The North Dakota Industrial Commission (Commission) approved funding for two lignite research projects on August 20. Both projects had been evaluated and recommended by the Lignite Research Council earlier in the month.
The largest of the two is a request for $5 million to amend a Front-End Engineering and Design (FEED) study for Project Tundra, a commercial-sized carbon dioxide (CO2) capture system, which would be built onto the existing Young Station near Center, North Dakota. The original proposal, which was approved by the Commission in November 2018 when the state approved $15 million in matching funds, included plans to store CO2 captured at the plant either in nearby geological formations or transport the CO2 by pipeline to western North Dakota where it would be used for enhanced oil recovery.
However, at this time, market conditions in the oil fields have changed and Minnkota – the operator of the Young Station – is evaluating additional geologic storage of CO2 in underground formations adjacent to the plant and the nearby Center Mine, owned by BNI Energy, as a near-term option. The money from the state would be part of a $46 million project that is funded in part by Minnkota and multiple awards from the U.S. Department of Energy. While CO2 would be stored in the short term near the plant, the long-range plan is still focused on enhanced oil recovery in North Dakota’s oil fields.
Other participants include BNI Energy, Eagle Energy Partners, Mitsubishi Heavy Industries, Energy & Environmental Research Center, Burns & McDonnell and others.
In a joint statement, the three members of the Commission, Governor Doug Burgum, Attorney General Wayne Stenehjem and Agriculture Commissioner Doug Goehring, stated, “The energy industry in our state provides thousands of good paying jobs and millions in tax revenue every year to local and state government and supplies reliable and affordable baseload power to homes and businesses from border to border. Discovering cost-effective methods to capture and store CO2 from existing lignite-based power plants provides the state of North Dakota with an opportunity to lead the world in carbon capture and storage technology.”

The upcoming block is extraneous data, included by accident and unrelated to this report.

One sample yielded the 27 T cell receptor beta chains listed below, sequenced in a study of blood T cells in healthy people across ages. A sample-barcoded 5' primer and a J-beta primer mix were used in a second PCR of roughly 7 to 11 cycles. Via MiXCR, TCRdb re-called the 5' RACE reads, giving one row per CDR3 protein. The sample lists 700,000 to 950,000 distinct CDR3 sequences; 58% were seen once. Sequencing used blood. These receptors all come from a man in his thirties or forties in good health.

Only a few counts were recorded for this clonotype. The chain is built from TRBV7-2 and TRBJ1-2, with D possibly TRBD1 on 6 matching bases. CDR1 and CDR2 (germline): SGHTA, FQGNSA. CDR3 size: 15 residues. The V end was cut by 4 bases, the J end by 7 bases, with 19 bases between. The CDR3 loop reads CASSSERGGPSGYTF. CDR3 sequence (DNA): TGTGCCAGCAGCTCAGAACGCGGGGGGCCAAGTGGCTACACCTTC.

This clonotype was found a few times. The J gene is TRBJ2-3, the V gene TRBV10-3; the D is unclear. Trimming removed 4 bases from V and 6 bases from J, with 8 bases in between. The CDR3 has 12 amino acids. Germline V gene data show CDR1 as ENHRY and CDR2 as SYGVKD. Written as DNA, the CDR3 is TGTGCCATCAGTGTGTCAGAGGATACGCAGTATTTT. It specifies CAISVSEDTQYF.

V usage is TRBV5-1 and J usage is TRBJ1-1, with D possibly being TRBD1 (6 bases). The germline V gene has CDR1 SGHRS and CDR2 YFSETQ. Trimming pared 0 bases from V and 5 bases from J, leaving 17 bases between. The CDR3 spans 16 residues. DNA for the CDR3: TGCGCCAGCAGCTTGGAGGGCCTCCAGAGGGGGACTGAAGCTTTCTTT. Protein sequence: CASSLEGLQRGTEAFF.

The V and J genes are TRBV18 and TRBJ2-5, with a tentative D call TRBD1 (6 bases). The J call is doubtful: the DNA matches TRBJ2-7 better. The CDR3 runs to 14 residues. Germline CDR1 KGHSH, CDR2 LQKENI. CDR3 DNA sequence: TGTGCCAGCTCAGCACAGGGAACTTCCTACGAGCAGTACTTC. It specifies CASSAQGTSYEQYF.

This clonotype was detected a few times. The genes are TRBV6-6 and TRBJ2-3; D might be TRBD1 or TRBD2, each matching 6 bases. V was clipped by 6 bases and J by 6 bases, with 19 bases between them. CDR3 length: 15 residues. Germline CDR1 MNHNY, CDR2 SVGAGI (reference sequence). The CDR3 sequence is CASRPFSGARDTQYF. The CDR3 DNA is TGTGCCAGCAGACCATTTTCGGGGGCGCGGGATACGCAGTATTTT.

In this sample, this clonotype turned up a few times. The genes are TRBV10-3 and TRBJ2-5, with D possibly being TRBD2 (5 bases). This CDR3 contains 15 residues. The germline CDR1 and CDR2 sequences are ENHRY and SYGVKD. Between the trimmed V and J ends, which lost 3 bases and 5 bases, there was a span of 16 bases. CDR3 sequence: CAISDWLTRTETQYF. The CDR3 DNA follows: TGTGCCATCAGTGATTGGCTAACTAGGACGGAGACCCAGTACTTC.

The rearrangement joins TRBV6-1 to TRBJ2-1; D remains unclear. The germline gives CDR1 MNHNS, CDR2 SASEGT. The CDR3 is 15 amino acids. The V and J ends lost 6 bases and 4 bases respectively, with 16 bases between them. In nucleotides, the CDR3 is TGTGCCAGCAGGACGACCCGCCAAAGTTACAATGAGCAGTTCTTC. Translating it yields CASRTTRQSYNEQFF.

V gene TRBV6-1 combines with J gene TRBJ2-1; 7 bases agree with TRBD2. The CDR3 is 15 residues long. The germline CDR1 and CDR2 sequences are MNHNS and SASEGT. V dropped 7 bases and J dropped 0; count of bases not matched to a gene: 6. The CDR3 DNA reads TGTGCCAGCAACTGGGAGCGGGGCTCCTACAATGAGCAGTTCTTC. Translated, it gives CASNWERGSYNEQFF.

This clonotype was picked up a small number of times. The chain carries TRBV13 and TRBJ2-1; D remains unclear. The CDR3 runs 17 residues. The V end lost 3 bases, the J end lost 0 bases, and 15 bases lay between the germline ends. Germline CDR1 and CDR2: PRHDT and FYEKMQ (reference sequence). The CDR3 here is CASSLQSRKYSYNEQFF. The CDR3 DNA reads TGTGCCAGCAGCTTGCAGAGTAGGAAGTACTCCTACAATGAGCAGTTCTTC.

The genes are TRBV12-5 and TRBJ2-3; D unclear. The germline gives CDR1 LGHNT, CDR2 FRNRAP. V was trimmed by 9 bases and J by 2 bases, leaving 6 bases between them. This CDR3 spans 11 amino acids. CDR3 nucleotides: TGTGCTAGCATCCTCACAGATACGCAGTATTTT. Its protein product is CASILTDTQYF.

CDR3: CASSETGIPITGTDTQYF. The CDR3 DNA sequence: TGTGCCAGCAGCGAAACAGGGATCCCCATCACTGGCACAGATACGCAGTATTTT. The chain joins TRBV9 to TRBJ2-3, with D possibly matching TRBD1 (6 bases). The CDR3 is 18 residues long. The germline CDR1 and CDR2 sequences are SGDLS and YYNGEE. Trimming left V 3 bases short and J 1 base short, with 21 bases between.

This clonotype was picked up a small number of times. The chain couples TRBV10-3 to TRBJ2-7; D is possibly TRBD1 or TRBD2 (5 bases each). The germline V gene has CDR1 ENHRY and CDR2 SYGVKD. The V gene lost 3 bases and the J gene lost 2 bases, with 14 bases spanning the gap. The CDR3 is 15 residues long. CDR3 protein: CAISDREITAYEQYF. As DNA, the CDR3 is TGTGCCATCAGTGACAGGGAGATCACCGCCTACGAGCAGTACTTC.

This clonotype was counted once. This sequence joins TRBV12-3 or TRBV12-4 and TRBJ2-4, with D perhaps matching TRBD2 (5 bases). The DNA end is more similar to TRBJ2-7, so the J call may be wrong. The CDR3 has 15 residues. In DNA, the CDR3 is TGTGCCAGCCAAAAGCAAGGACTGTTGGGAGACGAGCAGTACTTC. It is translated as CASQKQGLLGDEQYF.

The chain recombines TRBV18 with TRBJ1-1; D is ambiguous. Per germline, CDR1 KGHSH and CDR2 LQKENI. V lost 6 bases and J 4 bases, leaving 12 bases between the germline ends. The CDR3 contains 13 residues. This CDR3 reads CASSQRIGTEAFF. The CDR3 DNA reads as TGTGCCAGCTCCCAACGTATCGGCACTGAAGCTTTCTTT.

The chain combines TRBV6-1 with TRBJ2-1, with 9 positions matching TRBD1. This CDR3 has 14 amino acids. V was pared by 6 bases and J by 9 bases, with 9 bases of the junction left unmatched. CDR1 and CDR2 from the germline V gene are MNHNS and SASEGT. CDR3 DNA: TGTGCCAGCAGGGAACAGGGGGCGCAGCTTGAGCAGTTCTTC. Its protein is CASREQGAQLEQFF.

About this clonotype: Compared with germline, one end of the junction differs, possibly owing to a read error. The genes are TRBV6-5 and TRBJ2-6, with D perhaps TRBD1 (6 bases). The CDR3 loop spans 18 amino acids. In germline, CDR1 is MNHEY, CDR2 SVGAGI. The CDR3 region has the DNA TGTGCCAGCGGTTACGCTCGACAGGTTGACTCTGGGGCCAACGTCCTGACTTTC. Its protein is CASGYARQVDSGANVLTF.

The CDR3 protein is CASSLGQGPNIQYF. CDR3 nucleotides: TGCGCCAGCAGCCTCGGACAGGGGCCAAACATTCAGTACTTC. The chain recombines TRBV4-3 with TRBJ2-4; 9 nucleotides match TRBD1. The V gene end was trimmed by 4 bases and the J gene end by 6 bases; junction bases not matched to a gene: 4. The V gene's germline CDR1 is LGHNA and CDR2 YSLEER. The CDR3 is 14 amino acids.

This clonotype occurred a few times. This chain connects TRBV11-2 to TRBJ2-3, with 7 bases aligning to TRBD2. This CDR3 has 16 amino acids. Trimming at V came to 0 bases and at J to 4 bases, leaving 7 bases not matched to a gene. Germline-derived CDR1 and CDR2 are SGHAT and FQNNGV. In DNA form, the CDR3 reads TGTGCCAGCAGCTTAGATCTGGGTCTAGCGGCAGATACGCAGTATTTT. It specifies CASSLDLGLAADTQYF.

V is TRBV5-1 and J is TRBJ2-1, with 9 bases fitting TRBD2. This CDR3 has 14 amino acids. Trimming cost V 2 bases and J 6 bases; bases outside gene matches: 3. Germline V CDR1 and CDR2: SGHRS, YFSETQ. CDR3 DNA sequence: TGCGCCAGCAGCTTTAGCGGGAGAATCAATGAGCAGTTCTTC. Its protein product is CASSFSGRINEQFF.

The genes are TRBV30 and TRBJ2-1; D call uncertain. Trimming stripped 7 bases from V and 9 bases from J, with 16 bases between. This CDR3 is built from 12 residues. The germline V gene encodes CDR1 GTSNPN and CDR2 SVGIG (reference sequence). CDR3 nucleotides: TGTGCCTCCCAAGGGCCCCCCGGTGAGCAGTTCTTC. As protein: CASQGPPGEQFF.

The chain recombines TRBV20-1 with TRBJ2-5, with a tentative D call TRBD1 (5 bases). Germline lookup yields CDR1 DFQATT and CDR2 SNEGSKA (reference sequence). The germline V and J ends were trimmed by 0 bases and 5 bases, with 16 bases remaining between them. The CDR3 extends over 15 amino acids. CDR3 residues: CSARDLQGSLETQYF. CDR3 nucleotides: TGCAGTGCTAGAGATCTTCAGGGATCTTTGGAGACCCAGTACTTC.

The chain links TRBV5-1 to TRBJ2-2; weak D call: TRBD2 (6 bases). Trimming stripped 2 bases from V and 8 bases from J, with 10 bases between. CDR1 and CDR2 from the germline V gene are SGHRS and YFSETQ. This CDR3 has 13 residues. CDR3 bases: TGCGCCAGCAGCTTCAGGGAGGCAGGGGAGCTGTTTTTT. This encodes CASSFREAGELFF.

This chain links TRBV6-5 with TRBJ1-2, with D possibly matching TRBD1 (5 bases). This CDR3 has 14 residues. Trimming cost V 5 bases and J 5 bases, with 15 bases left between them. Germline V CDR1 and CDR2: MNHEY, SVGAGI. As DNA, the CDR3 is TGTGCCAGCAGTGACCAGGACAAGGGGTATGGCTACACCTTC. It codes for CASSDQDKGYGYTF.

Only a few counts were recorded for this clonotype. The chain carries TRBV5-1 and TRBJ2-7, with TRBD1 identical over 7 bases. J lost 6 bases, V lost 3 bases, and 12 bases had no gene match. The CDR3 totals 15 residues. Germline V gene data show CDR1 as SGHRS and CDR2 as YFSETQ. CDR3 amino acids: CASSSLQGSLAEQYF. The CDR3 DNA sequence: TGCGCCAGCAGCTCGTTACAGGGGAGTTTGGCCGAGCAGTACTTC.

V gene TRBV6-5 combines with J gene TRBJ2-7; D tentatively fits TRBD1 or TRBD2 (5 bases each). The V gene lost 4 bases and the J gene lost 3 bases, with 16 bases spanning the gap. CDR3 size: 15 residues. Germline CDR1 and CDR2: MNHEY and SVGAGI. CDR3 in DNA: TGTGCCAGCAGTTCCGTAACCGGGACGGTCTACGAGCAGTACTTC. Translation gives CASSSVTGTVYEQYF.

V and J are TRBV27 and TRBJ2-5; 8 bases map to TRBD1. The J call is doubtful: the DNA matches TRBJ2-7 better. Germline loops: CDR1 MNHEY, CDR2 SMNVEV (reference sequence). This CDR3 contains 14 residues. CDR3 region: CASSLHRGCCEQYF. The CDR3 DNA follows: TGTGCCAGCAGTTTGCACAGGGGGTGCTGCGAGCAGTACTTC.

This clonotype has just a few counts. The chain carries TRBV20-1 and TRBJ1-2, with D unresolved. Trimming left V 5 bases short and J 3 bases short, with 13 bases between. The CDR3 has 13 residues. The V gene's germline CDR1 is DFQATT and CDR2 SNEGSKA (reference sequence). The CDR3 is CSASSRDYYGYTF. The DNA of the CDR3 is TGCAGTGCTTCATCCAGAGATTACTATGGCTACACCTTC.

A second, and smaller, project involves a study conducted by Dakota Gasification Co., which operates the Great Plains Synfuels Plant northwest of Beulah. The request is $142,500 in matching funds from the state for an engineering study to evaluate increasing the value of its naphtha and tar oil overheads. The state funds will be matched by Dakota Gasification, a subsidiary of Basin Electric Power Cooperative. The proposed project would fund engineering and design activities to explore the feasibility of constructing a hydrotreater at the Synfuels Plant in order to further refine the naphtha and tar oil overheads into a blend suitable for gasoline blendstock.
The Synfuels Plant was originally constructed in the early 1980s to turn lignite into synthetic natural gas. Since that time, many products have been added for commercial sale. Currently, the Synfuels Plant adds value through the sale of fertilizers, carbon dioxide and several other products.
In a joint statement, the three members of the Commission stated, “Improving the value of these products is important for diversifying the uses for our state’s valuable natural resources as well as utilizing our energy infrastructure to its maximum potential.”
The Lignite Research Council recommended both grant proposals at its meeting on Aug. 13 in Bismarck.
The Commission is a partner with the regional lignite industry in the Lignite Research Program. State dollars are leveraged with industry investments for research and demonstration projects. Since 1987 when the partnership began, the state has invested more than $90 million in lignite research funds. Total investment in more than 200-plus projects is in excess of $750 million.
Besides state dollars, R&D funding also comes from industry sources such as mines and utilities, research entities such as the Energy & Environmental Research Center, and the Department of Energy.